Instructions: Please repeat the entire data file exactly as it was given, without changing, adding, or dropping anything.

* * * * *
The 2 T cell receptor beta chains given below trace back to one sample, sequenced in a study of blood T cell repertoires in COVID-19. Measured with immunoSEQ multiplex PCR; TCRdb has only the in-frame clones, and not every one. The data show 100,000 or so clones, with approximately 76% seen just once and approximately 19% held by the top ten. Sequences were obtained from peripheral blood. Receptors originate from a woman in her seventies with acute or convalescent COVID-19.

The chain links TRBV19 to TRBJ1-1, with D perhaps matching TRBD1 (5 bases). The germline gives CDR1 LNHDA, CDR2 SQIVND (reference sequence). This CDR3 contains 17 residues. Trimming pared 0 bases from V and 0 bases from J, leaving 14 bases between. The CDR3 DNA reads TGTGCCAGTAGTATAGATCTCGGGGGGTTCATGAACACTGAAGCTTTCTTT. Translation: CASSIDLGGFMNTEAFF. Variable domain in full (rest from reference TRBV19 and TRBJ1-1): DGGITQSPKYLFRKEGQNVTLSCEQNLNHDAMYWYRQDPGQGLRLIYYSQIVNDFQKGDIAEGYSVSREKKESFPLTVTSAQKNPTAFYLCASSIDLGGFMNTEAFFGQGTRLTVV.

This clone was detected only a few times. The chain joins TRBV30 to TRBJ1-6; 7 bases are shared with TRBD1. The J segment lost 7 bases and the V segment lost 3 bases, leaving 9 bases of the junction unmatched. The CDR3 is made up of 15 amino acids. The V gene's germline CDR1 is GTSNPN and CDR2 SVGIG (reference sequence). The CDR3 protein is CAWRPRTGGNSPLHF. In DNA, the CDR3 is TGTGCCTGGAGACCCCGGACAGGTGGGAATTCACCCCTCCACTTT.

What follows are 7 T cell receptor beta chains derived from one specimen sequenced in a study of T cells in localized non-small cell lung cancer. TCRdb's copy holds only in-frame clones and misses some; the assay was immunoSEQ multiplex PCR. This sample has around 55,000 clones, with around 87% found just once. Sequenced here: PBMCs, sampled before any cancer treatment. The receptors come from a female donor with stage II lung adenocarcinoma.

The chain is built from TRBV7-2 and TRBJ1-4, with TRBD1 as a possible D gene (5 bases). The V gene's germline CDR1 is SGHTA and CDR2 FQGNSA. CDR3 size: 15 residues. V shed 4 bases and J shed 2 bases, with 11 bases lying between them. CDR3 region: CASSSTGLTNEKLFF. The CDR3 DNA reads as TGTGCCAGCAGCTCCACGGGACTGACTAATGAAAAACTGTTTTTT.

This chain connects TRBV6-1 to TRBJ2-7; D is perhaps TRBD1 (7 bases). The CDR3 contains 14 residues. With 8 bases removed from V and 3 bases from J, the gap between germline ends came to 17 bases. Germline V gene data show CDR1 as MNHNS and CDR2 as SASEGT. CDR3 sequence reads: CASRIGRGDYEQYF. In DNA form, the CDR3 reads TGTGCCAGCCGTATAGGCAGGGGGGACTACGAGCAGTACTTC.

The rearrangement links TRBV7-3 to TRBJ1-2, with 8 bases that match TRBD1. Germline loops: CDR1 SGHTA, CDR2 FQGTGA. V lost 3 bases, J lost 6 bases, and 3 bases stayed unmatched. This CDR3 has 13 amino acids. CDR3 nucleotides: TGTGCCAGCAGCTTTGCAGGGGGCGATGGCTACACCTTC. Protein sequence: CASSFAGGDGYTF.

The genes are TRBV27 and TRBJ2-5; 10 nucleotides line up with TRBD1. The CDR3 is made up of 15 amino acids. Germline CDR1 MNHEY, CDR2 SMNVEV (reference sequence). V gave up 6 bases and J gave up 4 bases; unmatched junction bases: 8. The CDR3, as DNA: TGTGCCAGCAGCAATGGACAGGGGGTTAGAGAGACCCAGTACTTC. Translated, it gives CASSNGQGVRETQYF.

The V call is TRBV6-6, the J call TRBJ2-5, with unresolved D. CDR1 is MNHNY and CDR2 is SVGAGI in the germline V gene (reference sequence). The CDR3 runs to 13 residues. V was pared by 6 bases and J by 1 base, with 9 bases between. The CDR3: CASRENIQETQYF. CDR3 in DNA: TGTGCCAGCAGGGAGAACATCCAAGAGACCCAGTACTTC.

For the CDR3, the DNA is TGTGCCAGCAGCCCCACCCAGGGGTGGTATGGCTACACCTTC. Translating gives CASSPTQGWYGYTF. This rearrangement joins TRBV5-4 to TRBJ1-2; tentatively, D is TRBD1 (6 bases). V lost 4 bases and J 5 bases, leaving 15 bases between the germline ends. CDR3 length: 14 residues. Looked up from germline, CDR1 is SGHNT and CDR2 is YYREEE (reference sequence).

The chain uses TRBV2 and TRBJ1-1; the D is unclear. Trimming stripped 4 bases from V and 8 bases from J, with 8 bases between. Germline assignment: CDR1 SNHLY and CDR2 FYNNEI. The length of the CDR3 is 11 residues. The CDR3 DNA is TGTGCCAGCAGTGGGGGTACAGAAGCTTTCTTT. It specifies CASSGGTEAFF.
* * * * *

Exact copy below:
The 2 T cell receptor beta chains given below trace back to one sample, sequenced in a study of blood T cell repertoires in COVID-19. Measured with immunoSEQ multiplex PCR; TCRdb has only the in-frame clones, and not every one. The data show 100,000 or so clones, with approximately 76% seen just once and approximately 19% held by the top ten. Sequences were obtained from peripheral blood. Receptors originate from a woman in her seventies with acute or convalescent COVID-19.

The chain links TRBV19 to TRBJ1-1, with D perhaps matching TRBD1 (5 bases). The germline gives CDR1 LNHDA, CDR2 SQIVND (reference sequence). This CDR3 contains 17 residues. Trimming pared 0 bases from V and 0 bases from J, leaving 14 bases between. The CDR3 DNA reads TGTGCCAGTAGTATAGATCTCGGGGGGTTCATGAACACTGAAGCTTTCTTT. Translation: CASSIDLGGFMNTEAFF. Variable domain in full (rest from reference TRBV19 and TRBJ1-1): DGGITQSPKYLFRKEGQNVTLSCEQNLNHDAMYWYRQDPGQGLRLIYYSQIVNDFQKGDIAEGYSVSREKKESFPLTVTSAQKNPTAFYLCASSIDLGGFMNTEAFFGQGTRLTVV.

This clone was detected only a few times. The chain joins TRBV30 to TRBJ1-6; 7 bases are shared with TRBD1. The J segment lost 7 bases and the V segment lost 3 bases, leaving 9 bases of the junction unmatched. The CDR3 is made up of 15 amino acids. The V gene's germline CDR1 is GTSNPN and CDR2 SVGIG (reference sequence). The CDR3 protein is CAWRPRTGGNSPLHF. In DNA, the CDR3 is TGTGCCTGGAGACCCCGGACAGGTGGGAATTCACCCCTCCACTTT.

What follows are 7 T cell receptor beta chains derived from one specimen sequenced in a study of T cells in localized non-small cell lung cancer. TCRdb's copy holds only in-frame clones and misses some; the assay was immunoSEQ multiplex PCR. This sample has around 55,000 clones, with around 87% found just once. Sequenced here: PBMCs, sampled before any cancer treatment. The receptors come from a female donor with stage II lung adenocarcinoma.

The chain is built from TRBV7-2 and TRBJ1-4, with TRBD1 as a possible D gene (5 bases). The V gene's germline CDR1 is SGHTA and CDR2 FQGNSA. CDR3 size: 15 residues. V shed 4 bases and J shed 2 bases, with 11 bases lying between them. CDR3 region: CASSSTGLTNEKLFF. The CDR3 DNA reads as TGTGCCAGCAGCTCCACGGGACTGACTAATGAAAAACTGTTTTTT.

This chain connects TRBV6-1 to TRBJ2-7; D is perhaps TRBD1 (7 bases). The CDR3 contains 14 residues. With 8 bases removed from V and 3 bases from J, the gap between germline ends came to 17 bases. Germline V gene data show CDR1 as MNHNS and CDR2 as SASEGT. CDR3 sequence reads: CASRIGRGDYEQYF. In DNA form, the CDR3 reads TGTGCCAGCCGTATAGGCAGGGGGGACTACGAGCAGTACTTC.

The rearrangement links TRBV7-3 to TRBJ1-2, with 8 bases that match TRBD1. Germline loops: CDR1 SGHTA, CDR2 FQGTGA. V lost 3 bases, J lost 6 bases, and 3 bases stayed unmatched. This CDR3 has 13 amino acids. CDR3 nucleotides: TGTGCCAGCAGCTTTGCAGGGGGCGATGGCTACACCTTC. Protein sequence: CASSFAGGDGYTF.

The genes are TRBV27 and TRBJ2-5; 10 nucleotides line up with TRBD1. The CDR3 is made up of 15 amino acids. Germline CDR1 MNHEY, CDR2 SMNVEV (reference sequence). V gave up 6 bases and J gave up 4 bases; unmatched junction bases: 8. The CDR3, as DNA: TGTGCCAGCAGCAATGGACAGGGGGTTAGAGAGACCCAGTACTTC. Translated, it gives CASSNGQGVRETQYF.

The V call is TRBV6-6, the J call TRBJ2-5, with unresolved D. CDR1 is MNHNY and CDR2 is SVGAGI in the germline V gene (reference sequence). The CDR3 runs to 13 residues. V was pared by 6 bases and J by 1 base, with 9 bases between. The CDR3: CASRENIQETQYF. CDR3 in DNA: TGTGCCAGCAGGGAGAACATCCAAGAGACCCAGTACTTC.

For the CDR3, the DNA is TGTGCCAGCAGCCCCACCCAGGGGTGGTATGGCTACACCTTC. Translating gives CASSPTQGWYGYTF. This rearrangement joins TRBV5-4 to TRBJ1-2; tentatively, D is TRBD1 (6 bases). V lost 4 bases and J 5 bases, leaving 15 bases between the germline ends. CDR3 length: 14 residues. Looked up from germline, CDR1 is SGHNT and CDR2 is YYREEE (reference sequence).

The chain uses TRBV2 and TRBJ1-1; the D is unclear. Trimming stripped 4 bases from V and 8 bases from J, with 8 bases between. Germline assignment: CDR1 SNHLY and CDR2 FYNNEI. The length of the CDR3 is 11 residues. The CDR3 DNA is TGTGCCAGCAGTGGGGGTACAGAAGCTTTCTTT. It specifies CASSGGTEAFF.